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Publication numberUS3370524 A
Publication typeGrant
Publication dateFeb 27, 1968
Filing dateAug 5, 1966
Priority dateAug 5, 1966
Publication numberUS 3370524 A, US 3370524A, US-A-3370524, US3370524 A, US3370524A
InventorsSam Kasakoff
Original AssigneeSam Kasakoff
Export CitationBiBTeX, EndNote, RefMan
External Links: USPTO, USPTO Assignment, Espacenet
High-speed coffee brewer
US 3370524 A
Abstract  available in
Previous page
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Claims  available in
Description  (OCR text may contain errors)

Feb. 27, 1-968 5. KASAKOFF HIGH-SPEED COFFEE BREWER Filed Aug. 5, 1966 COFFEE G OU/YDS INVENTOR. 6 A AJfl (O F ATTOQNEY United States Patent 0 3,370,524 HIGH-SPEED COFFEE BREWER Sam Kasakoff, 329 E. 58th St, New York, N.Y. 10022 Filed Aug. 5, 1966, Ser. No. 570,557 7 Claims. (Cl. 99-487) ABSTRACT OF THE DISCLOSURE A coffee maker capable of brewing coffee within a container without leaving a deposit of spent coffee grounds, the maker being constituted by an openable filter bag formed of liquid-permeable material for holding a measure of coffee grounds, which bag is receivable within the container, boiling water being poured into the open bag over the grounds to effect a brewing action, means being provided to close the bag to envelop the boiling Water and to thereafter subject the closed bag to pressure to express the boiling water through the filter material into the container.

This invention relates generally to coffee makers, and more particularly to an improved coffee maker, which includes a filter and which efficiently and in a matter of seconds, brews ground coffee to produce a beverage of high strength and quality.

Coffee beans must be carefully roasted before they are ready for the consumer. Roasted coffee contains about 1% to 2% of the alkaloid, caffein, which acts as a cerebral stimulant. While coffee contains glucose, dextrin and protein, its aroma is due primarily to an oily substance, known as caffeol, which quickly oxidizes when exposed to air. It is for this reason that modern vacuum packaging techniques are used to preserve the flavor and aroma of coffee.

Various techniques are currently used to brew coffee. The simplest is the so-called pot method, wherein the ground coffee is deposited in a pot of boiling water which is allowed to steep until a liquid of the proper concentration is produced. The drawback to this method is that one must wait until the essences are extracted and the cofiee grounds settle, otherwise the grounds and the liquid are intermingled and the beverage'is bitter and unpleasant to the taste. On the other hand, since the grounds remain in the liquid, a point is reached where the coffee concentration is excessive and oils are boiled out, thereby producing a disagreeable flavor. Thus the quality of pot coffee is difficult to control.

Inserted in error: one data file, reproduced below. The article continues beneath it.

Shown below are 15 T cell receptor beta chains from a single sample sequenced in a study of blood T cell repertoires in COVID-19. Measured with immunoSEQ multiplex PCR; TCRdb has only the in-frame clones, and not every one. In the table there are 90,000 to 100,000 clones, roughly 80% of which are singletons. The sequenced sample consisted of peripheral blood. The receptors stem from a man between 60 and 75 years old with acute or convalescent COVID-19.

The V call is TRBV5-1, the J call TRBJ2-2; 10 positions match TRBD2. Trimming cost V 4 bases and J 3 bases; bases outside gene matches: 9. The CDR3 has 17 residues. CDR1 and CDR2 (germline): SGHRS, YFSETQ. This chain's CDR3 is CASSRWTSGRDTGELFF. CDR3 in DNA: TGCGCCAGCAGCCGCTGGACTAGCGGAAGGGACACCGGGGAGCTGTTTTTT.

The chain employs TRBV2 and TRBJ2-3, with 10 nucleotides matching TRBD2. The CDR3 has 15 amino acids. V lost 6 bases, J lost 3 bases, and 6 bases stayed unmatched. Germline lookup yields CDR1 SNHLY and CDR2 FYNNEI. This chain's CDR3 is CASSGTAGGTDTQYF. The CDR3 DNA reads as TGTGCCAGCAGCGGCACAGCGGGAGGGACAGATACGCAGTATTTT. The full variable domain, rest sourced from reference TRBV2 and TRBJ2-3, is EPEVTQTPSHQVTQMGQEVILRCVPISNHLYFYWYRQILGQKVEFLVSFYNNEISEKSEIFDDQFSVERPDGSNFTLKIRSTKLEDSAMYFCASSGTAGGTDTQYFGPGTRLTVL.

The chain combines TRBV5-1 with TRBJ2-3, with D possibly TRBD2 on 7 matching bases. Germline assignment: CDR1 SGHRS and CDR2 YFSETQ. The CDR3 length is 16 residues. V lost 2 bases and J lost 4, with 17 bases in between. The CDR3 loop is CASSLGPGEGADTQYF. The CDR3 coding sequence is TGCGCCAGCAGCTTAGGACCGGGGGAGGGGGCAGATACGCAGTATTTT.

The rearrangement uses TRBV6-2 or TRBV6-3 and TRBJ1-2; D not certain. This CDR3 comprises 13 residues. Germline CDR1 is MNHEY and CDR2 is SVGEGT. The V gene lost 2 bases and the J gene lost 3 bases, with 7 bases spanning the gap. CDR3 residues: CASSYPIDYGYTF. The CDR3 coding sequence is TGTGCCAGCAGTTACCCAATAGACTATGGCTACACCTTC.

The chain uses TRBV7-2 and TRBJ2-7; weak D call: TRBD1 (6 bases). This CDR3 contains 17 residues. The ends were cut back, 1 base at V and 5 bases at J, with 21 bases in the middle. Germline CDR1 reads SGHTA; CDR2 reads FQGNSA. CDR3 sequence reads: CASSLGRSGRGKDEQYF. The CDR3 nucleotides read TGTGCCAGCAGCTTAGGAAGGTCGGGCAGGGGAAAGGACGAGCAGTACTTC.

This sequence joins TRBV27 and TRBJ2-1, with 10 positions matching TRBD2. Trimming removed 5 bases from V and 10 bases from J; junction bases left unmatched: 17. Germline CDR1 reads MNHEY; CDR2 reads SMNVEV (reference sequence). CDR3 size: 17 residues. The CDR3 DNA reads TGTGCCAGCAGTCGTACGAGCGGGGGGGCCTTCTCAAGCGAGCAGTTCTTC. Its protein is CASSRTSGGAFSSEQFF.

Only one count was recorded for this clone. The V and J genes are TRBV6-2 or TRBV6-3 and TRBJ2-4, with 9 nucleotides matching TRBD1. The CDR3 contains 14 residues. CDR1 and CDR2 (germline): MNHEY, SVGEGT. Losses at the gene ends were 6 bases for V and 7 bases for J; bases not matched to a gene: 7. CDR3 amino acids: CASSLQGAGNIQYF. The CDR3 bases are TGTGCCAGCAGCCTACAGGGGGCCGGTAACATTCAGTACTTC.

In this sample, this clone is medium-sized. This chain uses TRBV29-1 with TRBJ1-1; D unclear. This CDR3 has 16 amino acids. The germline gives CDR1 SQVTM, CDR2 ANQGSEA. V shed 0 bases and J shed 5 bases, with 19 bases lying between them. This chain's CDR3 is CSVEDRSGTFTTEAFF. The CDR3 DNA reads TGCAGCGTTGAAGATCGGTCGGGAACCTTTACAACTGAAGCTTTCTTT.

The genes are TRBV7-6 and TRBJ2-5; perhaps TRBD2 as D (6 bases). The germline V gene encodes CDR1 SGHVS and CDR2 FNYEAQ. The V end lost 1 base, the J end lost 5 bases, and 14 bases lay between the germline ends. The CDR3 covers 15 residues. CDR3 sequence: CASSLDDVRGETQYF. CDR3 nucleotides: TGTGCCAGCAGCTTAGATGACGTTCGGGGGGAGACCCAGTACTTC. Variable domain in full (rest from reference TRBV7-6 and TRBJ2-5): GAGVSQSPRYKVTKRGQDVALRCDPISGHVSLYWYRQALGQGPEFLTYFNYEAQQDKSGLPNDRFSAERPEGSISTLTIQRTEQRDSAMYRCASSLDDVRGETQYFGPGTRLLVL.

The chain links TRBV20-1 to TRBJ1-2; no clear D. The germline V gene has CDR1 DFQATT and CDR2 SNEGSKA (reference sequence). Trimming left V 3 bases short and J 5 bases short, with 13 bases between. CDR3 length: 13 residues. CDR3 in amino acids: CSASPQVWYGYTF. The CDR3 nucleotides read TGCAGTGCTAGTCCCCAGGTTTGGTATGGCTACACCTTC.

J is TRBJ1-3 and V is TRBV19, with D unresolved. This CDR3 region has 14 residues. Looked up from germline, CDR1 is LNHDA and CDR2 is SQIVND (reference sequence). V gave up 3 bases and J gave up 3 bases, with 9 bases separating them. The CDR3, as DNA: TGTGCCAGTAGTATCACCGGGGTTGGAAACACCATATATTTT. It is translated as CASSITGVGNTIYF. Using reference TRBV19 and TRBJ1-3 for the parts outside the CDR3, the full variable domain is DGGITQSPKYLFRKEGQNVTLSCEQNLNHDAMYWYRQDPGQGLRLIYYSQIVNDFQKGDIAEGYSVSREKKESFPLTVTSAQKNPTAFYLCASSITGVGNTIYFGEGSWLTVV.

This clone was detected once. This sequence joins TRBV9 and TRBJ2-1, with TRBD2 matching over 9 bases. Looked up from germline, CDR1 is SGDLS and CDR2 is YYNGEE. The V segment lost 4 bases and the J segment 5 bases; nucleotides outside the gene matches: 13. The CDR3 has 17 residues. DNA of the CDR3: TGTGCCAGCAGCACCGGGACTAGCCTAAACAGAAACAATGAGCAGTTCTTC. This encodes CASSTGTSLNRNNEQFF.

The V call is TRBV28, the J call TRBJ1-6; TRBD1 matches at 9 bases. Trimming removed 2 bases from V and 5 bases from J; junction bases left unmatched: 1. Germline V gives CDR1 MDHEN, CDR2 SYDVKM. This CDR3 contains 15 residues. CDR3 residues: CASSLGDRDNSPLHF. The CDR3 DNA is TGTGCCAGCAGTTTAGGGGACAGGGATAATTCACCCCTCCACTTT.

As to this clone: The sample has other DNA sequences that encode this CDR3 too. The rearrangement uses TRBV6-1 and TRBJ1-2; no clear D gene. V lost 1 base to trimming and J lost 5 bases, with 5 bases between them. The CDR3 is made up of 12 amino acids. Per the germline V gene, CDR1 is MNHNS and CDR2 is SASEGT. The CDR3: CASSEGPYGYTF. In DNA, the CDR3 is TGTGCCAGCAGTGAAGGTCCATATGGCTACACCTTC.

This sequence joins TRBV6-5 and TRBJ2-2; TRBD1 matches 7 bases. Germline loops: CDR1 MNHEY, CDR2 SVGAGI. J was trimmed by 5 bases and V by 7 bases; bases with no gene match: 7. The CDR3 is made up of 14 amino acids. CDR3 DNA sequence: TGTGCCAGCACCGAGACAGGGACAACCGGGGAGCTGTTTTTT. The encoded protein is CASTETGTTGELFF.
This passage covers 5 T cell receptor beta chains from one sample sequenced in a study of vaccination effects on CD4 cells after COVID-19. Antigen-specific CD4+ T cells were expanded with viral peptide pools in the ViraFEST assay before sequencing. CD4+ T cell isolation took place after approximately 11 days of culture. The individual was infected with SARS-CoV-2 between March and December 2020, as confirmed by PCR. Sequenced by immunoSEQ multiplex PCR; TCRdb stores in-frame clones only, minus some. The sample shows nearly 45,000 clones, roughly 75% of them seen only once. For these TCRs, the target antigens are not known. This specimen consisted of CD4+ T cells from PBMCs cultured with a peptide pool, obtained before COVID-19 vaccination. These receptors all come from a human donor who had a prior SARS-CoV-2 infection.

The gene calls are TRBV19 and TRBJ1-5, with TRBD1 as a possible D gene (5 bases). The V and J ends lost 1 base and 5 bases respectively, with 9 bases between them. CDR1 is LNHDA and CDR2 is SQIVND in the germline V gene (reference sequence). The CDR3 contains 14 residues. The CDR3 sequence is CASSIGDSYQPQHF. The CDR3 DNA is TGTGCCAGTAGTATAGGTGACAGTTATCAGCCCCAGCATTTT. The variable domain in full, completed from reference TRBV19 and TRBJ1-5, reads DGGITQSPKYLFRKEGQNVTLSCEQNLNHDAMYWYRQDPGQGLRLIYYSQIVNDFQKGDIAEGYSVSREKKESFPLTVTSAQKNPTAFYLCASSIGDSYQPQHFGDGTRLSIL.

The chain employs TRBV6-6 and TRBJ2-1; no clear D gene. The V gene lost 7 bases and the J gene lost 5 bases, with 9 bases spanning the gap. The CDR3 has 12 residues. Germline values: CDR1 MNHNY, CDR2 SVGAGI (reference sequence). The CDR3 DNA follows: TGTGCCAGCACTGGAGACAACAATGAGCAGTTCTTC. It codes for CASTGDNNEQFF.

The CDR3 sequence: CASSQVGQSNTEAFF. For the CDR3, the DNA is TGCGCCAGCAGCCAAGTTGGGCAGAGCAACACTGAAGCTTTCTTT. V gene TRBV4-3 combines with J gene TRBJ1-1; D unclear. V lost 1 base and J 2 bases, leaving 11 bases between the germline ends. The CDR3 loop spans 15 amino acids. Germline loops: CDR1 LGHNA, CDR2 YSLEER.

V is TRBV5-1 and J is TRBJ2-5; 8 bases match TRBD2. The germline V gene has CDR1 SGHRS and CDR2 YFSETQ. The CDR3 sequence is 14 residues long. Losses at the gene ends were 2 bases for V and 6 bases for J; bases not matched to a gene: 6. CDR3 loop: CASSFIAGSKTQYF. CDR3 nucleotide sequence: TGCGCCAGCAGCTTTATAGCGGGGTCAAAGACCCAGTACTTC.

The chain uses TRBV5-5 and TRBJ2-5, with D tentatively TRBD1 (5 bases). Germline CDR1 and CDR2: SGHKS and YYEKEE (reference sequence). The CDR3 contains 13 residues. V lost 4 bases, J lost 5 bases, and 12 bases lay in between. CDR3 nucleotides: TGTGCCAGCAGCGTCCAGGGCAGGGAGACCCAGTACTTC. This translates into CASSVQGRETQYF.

In the drip method, boiling water is poured over the coffee grounds in a double container and the resultant beverage trickles through pores in the upper container to flow into the lower container. While this method produces coffee of good quality, it is cumbersome and slow. The well-known percolator method is somewhat slower and since in this technique the boiling beverage is recirculated through the coffee grounds, the aromatic oils are volatilized and the resultant beverage is relatively insipid.

The filter method is similar to the drip method except that the coffee grounds are deposited in a funnel-shaped paper filter which is permeably only to the beverage. This method is also very slow, for the coffee grounds tend to clog the pores of the filter and no pressure exists to accelerate the slow trickle of the beverage through the filter. Nevertheless, this method has attained some degree of success in that the resultant coffee is of excellent quality.

It is important to bear in mind that when brewing with continuously boiling water, live steam or recirculating hot water, the aromatic oils are volatilized and the coffee is rendered fiat. But when brewing with water brought to the point of boiling, the coffee is of far better quality 3,370,524 Patented Feb. 27, 1968 but the brewing process is ordinarily much slower. Hence existing brewing techniques which are slow produce superior coffee and those which are fast product an inferior beverage. The fastest way to make coffee is by using coffee powder, but such so-called instant coffee is of very poor quality in that when converting a brewed liquid coffee into crystalline powder for later use with heated Water, most of the aromatic constituents are lost.